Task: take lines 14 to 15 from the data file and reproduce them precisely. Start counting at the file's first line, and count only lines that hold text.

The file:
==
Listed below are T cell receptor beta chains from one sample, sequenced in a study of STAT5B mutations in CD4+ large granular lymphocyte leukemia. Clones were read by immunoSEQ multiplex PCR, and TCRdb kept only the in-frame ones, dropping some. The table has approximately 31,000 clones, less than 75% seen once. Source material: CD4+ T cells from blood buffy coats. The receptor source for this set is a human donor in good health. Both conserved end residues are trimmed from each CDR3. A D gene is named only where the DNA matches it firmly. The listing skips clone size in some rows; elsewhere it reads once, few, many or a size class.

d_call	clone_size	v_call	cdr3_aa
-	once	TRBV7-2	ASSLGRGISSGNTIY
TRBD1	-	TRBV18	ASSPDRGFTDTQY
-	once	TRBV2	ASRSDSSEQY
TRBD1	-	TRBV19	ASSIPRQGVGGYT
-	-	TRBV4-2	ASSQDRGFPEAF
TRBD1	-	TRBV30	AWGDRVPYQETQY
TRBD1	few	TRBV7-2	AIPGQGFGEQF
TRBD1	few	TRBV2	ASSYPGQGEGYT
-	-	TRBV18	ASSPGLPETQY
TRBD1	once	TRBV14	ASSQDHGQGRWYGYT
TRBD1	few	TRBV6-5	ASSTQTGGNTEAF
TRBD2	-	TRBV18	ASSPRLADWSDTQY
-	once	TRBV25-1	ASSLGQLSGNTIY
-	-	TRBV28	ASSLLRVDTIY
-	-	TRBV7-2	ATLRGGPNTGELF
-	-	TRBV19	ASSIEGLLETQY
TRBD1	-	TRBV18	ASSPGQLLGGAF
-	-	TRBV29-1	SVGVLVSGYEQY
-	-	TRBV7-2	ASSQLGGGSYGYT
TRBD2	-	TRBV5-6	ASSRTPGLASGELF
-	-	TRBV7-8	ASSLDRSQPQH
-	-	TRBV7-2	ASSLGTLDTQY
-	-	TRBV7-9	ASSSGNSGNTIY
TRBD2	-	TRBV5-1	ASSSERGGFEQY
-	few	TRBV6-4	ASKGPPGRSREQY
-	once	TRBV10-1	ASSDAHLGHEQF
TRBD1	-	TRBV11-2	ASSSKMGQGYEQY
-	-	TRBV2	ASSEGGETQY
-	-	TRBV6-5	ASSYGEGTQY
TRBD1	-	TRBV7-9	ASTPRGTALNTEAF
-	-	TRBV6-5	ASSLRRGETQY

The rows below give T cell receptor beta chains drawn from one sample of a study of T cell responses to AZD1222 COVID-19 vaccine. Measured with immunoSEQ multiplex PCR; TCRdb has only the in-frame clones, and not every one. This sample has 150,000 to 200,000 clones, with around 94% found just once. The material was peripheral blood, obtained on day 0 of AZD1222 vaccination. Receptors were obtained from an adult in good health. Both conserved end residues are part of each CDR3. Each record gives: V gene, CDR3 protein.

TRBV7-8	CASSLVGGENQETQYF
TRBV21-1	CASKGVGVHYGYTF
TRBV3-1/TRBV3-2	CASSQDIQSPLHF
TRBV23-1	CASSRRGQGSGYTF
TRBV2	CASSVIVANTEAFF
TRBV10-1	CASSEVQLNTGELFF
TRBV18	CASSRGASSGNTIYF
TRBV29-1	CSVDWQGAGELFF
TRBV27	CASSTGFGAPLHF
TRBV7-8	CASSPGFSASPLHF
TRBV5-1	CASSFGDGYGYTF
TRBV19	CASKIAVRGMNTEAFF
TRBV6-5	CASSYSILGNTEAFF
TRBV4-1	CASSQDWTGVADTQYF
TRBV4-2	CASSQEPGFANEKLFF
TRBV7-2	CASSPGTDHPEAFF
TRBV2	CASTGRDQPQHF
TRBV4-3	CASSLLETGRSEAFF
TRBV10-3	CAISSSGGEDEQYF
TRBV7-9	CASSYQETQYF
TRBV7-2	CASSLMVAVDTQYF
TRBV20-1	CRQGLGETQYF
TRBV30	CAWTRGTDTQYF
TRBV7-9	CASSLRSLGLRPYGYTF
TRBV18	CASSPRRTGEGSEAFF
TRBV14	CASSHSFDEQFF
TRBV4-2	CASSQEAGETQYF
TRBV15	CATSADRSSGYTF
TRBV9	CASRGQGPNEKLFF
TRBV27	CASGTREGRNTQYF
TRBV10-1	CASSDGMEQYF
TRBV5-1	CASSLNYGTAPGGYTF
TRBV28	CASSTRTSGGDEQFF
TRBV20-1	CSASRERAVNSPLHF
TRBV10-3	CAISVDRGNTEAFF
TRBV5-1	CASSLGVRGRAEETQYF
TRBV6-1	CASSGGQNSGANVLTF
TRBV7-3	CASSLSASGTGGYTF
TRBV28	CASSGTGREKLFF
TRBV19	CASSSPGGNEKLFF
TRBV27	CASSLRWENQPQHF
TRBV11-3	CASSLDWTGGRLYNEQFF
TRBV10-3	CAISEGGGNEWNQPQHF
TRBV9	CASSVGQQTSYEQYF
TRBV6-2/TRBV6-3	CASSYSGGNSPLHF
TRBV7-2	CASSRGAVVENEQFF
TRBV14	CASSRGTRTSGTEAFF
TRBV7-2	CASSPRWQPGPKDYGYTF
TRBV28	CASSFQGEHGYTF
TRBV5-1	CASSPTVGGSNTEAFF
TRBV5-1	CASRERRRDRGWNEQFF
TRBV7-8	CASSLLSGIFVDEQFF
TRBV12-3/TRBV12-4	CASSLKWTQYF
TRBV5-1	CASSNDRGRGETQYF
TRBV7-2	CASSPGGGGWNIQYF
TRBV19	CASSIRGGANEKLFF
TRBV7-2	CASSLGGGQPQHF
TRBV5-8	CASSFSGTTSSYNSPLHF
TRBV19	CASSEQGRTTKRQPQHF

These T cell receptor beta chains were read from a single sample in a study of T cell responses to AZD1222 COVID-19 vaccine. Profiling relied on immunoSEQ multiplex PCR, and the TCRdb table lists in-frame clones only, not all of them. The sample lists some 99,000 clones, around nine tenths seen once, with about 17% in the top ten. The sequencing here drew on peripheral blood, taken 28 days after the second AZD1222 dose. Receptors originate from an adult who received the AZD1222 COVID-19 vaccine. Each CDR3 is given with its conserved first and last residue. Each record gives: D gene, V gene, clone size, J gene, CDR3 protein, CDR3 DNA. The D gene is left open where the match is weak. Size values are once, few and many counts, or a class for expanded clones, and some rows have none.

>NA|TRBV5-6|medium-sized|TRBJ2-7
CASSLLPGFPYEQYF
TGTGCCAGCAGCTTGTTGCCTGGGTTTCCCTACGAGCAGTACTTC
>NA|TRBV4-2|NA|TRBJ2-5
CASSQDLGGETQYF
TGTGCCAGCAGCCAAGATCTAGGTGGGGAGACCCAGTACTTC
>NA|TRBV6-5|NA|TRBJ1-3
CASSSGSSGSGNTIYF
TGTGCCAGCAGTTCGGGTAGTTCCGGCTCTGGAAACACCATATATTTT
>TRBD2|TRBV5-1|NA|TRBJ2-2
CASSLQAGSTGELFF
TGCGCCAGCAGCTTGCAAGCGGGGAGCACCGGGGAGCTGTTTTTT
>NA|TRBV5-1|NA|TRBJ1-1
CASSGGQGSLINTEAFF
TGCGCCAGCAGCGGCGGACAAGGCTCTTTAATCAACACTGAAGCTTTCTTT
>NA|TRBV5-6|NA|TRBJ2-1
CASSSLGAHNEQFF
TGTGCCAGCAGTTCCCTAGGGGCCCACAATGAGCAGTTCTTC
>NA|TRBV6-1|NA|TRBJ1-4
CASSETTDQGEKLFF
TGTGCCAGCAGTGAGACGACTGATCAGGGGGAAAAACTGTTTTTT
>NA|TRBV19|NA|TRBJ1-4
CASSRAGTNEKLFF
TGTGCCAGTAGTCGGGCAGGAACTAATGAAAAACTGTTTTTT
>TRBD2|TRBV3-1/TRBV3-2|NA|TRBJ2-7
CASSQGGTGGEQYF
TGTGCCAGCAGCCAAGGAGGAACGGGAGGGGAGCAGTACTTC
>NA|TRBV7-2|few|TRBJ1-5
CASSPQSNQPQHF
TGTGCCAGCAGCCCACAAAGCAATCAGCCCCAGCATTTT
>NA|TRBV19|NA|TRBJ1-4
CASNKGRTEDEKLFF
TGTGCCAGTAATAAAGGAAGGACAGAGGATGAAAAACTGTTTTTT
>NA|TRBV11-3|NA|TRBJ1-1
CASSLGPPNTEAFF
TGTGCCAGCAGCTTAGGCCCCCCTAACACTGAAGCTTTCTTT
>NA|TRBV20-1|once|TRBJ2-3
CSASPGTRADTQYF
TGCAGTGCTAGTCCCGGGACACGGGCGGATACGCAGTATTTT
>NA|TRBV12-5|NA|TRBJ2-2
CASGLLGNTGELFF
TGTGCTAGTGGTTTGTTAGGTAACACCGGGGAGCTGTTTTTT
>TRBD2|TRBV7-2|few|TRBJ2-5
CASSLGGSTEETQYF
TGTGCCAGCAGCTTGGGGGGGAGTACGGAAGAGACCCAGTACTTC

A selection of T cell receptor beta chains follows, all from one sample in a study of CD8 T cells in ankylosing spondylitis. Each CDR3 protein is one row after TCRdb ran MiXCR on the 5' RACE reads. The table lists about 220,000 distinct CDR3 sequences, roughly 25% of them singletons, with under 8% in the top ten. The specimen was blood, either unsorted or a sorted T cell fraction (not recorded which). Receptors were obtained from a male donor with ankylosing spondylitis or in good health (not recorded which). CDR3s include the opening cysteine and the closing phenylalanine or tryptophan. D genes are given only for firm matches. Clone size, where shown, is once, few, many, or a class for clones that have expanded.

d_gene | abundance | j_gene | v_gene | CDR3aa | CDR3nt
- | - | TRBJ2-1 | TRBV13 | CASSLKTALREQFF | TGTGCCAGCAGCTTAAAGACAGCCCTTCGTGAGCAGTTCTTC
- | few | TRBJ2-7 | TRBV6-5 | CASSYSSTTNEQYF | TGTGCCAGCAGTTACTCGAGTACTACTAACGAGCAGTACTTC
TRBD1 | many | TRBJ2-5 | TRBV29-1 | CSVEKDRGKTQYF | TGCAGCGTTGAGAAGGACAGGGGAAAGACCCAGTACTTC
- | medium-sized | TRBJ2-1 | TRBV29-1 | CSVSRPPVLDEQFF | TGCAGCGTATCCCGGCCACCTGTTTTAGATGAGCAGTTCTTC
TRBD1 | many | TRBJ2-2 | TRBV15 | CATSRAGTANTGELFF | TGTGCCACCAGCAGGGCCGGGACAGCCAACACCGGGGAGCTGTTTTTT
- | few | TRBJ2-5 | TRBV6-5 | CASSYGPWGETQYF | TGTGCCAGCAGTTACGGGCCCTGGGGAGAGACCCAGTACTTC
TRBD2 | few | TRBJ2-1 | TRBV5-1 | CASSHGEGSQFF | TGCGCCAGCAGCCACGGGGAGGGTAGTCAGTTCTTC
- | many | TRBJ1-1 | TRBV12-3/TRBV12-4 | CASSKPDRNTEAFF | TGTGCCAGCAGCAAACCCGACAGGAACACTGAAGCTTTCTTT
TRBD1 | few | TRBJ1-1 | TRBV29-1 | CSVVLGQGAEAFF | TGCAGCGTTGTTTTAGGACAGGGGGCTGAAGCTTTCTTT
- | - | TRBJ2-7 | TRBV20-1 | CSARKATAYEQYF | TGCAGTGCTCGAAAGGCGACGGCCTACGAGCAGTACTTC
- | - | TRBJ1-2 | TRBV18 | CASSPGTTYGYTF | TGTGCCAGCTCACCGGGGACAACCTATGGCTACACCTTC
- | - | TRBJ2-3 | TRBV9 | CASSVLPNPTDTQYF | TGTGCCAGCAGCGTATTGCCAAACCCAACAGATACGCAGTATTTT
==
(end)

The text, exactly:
TRBD2	-	TRBV18	ASSPRLADWSDTQY
-	once	TRBV25-1	ASSLGQLSGNTIY